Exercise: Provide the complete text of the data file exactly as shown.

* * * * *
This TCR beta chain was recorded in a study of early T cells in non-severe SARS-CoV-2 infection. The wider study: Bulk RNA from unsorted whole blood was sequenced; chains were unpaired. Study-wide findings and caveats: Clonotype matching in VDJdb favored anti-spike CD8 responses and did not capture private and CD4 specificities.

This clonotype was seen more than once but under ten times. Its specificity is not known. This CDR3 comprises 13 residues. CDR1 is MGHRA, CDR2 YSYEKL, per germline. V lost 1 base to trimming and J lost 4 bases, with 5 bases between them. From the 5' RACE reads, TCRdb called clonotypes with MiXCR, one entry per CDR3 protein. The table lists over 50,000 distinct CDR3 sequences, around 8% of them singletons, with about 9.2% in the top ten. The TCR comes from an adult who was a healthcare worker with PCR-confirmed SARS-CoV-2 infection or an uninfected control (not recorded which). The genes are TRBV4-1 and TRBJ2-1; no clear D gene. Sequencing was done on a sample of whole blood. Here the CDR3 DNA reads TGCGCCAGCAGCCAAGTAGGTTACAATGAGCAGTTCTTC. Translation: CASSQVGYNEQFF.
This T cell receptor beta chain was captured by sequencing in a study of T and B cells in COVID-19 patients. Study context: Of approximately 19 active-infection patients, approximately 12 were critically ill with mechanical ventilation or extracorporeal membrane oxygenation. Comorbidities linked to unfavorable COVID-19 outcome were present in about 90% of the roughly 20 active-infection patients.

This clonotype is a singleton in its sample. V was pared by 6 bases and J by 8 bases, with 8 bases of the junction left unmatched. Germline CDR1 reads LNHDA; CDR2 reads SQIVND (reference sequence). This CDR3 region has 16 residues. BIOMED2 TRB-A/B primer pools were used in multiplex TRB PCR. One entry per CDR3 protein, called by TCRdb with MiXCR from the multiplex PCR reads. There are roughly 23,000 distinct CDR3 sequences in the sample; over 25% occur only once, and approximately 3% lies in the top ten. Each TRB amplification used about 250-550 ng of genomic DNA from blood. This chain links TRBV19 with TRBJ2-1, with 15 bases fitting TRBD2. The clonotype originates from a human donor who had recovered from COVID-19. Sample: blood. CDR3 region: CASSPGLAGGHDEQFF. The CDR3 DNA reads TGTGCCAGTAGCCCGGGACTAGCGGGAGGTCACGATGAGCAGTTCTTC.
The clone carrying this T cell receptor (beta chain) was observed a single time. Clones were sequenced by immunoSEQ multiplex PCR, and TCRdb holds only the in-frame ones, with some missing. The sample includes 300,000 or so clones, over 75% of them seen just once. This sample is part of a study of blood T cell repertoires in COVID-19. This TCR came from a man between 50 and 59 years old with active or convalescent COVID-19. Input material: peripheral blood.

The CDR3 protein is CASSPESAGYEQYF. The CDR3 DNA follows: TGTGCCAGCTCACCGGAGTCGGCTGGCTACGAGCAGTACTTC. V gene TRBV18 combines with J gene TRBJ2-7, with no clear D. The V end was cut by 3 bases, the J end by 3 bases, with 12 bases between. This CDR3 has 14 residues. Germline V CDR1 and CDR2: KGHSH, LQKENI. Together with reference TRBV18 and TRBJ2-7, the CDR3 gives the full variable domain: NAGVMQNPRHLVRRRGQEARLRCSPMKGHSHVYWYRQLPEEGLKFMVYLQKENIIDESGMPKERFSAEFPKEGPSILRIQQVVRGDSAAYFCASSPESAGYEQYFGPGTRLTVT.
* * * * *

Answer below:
This TCR beta chain was recorded in a study of early T cells in non-severe SARS-CoV-2 infection. The wider study: Bulk RNA from unsorted whole blood was sequenced; chains were unpaired. Study-wide findings and caveats: Clonotype matching in VDJdb favored anti-spike CD8 responses and did not capture private and CD4 specificities.

This clonotype was seen more than once but under ten times. Its specificity is not known. This CDR3 comprises 13 residues. CDR1 is MGHRA, CDR2 YSYEKL, per germline. V lost 1 base to trimming and J lost 4 bases, with 5 bases between them. From the 5' RACE reads, TCRdb called clonotypes with MiXCR, one entry per CDR3 protein. The table lists over 50,000 distinct CDR3 sequences, around 8% of them singletons, with about 9.2% in the top ten. The TCR comes from an adult who was a healthcare worker with PCR-confirmed SARS-CoV-2 infection or an uninfected control (not recorded which). The genes are TRBV4-1 and TRBJ2-1; no clear D gene. Sequencing was done on a sample of whole blood. Here the CDR3 DNA reads TGCGCCAGCAGCCAAGTAGGTTACAATGAGCAGTTCTTC. Translation: CASSQVGYNEQFF.
This T cell receptor beta chain was captured by sequencing in a study of T and B cells in COVID-19 patients. Study context: Of approximately 19 active-infection patients, approximately 12 were critically ill with mechanical ventilation or extracorporeal membrane oxygenation. Comorbidities linked to unfavorable COVID-19 outcome were present in about 90% of the roughly 20 active-infection patients.

This clonotype is a singleton in its sample. V was pared by 6 bases and J by 8 bases, with 8 bases of the junction left unmatched. Germline CDR1 reads LNHDA; CDR2 reads SQIVND (reference sequence). This CDR3 region has 16 residues. BIOMED2 TRB-A/B primer pools were used in multiplex TRB PCR. One entry per CDR3 protein, called by TCRdb with MiXCR from the multiplex PCR reads. There are roughly 23,000 distinct CDR3 sequences in the sample; over 25% occur only once, and approximately 3% lies in the top ten. Each TRB amplification used about 250-550 ng of genomic DNA from blood. This chain links TRBV19 with TRBJ2-1, with 15 bases fitting TRBD2. The clonotype originates from a human donor who had recovered from COVID-19. Sample: blood. CDR3 region: CASSPGLAGGHDEQFF. The CDR3 DNA reads TGTGCCAGTAGCCCGGGACTAGCGGGAGGTCACGATGAGCAGTTCTTC.
The clone carrying this T cell receptor (beta chain) was observed a single time. Clones were sequenced by immunoSEQ multiplex PCR, and TCRdb holds only the in-frame ones, with some missing. The sample includes 300,000 or so clones, over 75% of them seen just once. This sample is part of a study of blood T cell repertoires in COVID-19. This TCR came from a man between 50 and 59 years old with active or convalescent COVID-19. Input material: peripheral blood.

The CDR3 protein is CASSPESAGYEQYF. The CDR3 DNA follows: TGTGCCAGCTCACCGGAGTCGGCTGGCTACGAGCAGTACTTC. V gene TRBV18 combines with J gene TRBJ2-7, with no clear D. The V end was cut by 3 bases, the J end by 3 bases, with 12 bases between. This CDR3 has 14 residues. Germline V CDR1 and CDR2: KGHSH, LQKENI. Together with reference TRBV18 and TRBJ2-7, the CDR3 gives the full variable domain: NAGVMQNPRHLVRRRGQEARLRCSPMKGHSHVYWYRQLPEEGLKFMVYLQKENIIDESGMPKERFSAEFPKEGPSILRIQQVVRGDSAAYFCASSPESAGYEQYFGPGTRLTVT.